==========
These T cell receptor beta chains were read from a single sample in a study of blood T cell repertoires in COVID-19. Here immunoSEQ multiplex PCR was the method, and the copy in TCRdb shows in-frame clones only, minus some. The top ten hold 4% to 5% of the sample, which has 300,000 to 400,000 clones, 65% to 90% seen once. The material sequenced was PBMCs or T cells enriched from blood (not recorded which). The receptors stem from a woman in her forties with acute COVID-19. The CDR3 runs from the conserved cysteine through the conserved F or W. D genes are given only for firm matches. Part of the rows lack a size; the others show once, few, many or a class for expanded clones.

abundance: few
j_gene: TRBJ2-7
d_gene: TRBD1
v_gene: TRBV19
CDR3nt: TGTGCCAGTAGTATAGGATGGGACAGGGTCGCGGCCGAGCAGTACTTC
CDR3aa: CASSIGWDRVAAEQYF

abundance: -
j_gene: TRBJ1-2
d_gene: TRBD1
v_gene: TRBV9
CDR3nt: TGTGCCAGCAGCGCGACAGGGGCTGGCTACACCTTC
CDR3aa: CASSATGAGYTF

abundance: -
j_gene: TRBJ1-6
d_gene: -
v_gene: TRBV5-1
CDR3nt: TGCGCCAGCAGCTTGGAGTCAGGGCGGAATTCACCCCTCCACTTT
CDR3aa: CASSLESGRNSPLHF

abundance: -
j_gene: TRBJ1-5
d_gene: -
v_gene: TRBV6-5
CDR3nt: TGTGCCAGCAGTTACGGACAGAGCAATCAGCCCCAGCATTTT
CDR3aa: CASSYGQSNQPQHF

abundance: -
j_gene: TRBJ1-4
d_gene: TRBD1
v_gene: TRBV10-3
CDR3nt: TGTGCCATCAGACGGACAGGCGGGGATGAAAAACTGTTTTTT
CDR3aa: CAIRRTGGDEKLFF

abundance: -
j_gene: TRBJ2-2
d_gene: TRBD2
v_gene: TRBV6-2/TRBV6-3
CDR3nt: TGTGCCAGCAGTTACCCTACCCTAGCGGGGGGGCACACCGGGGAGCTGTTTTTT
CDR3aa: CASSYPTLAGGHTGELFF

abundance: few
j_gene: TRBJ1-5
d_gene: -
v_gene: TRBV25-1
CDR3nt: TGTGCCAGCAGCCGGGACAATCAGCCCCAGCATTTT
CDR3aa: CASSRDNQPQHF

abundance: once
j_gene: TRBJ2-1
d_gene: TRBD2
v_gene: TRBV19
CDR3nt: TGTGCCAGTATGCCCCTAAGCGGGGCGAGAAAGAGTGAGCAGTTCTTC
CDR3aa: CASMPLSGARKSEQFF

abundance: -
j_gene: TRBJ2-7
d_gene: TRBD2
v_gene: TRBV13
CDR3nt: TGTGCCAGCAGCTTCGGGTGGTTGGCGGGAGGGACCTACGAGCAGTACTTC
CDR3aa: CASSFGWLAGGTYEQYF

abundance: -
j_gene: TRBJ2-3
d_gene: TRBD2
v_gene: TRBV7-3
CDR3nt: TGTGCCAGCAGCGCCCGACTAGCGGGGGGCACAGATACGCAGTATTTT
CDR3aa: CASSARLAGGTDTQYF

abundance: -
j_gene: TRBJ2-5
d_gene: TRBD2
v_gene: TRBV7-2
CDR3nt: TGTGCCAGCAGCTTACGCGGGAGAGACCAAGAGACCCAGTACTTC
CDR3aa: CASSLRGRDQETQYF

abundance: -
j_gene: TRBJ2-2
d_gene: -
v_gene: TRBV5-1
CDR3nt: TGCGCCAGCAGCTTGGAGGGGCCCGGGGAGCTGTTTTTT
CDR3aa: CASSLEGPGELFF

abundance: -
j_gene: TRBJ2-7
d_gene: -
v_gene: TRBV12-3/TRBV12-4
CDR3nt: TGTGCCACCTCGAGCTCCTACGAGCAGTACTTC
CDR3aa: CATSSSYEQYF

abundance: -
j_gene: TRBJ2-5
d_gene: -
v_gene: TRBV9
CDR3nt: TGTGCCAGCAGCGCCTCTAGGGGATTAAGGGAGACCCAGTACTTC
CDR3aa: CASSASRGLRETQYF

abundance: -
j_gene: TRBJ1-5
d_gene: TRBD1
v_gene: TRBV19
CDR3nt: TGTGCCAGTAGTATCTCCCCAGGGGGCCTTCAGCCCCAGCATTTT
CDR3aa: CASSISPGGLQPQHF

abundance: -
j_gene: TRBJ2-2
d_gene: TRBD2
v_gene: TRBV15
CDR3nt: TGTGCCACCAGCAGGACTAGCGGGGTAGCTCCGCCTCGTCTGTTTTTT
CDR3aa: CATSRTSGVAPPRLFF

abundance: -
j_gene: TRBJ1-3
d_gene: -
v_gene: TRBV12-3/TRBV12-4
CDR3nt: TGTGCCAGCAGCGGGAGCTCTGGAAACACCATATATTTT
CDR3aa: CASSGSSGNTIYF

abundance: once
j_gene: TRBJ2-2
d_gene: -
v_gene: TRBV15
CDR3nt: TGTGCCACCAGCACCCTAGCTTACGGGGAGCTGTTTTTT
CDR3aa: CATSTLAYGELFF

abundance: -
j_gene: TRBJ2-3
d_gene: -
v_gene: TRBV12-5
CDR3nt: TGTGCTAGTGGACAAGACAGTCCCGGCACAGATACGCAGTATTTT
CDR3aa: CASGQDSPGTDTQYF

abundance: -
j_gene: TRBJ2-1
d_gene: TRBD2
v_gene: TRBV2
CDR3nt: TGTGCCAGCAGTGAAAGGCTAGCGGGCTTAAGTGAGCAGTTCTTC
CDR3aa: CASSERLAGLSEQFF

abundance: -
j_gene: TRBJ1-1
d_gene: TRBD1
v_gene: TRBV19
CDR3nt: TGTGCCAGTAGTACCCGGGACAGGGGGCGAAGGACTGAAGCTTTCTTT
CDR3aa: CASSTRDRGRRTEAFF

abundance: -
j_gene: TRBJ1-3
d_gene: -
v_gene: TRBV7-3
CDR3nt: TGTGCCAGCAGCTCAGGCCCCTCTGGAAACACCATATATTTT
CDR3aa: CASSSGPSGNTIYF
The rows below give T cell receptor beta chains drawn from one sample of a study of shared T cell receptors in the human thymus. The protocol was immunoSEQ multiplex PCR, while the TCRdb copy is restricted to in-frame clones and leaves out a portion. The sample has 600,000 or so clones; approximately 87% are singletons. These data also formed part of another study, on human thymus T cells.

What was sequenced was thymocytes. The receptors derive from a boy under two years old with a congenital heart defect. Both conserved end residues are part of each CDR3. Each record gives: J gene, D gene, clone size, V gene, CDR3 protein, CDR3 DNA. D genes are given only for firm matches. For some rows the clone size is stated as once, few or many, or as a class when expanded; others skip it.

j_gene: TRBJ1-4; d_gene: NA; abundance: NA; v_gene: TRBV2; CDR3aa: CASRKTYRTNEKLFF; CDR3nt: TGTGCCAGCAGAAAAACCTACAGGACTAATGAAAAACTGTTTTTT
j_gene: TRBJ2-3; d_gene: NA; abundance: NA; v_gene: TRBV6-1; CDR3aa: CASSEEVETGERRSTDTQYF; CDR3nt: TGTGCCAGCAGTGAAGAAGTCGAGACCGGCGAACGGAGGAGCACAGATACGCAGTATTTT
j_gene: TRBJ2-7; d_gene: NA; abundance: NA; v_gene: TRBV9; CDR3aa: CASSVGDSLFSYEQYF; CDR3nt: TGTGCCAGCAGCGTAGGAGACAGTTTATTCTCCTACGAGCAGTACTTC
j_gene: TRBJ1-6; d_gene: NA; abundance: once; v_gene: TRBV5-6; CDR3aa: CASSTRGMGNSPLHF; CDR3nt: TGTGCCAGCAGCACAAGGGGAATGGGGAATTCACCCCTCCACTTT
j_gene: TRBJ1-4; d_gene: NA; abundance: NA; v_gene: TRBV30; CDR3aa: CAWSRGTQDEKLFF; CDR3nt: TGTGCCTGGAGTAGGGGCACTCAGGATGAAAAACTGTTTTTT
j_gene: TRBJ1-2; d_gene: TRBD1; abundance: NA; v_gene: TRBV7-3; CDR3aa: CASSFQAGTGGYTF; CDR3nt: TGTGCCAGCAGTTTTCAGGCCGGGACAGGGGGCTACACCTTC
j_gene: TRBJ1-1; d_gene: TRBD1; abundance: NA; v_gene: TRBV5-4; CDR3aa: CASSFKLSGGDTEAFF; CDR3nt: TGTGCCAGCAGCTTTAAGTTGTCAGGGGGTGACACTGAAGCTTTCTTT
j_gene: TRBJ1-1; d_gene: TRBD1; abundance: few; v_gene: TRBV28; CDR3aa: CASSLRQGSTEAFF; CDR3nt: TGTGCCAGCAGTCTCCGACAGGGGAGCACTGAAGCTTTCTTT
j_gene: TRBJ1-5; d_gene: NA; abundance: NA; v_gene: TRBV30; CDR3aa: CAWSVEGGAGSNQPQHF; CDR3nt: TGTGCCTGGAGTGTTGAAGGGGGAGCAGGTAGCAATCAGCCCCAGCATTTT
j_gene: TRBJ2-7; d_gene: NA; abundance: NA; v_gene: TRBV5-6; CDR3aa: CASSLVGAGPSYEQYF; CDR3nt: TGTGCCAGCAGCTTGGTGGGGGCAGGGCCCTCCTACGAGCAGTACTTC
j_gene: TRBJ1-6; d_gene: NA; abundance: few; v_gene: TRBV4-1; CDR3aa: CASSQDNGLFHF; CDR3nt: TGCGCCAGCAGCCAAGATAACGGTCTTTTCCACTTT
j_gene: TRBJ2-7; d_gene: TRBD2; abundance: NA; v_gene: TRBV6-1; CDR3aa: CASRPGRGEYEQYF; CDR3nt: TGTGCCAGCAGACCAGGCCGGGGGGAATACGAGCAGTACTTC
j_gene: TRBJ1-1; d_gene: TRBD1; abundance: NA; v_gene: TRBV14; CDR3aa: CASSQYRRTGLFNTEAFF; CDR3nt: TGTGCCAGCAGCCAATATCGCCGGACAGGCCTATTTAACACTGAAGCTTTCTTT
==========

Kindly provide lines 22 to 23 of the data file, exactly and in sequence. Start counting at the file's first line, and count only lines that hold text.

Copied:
d_gene: -
v_gene: TRBV6-5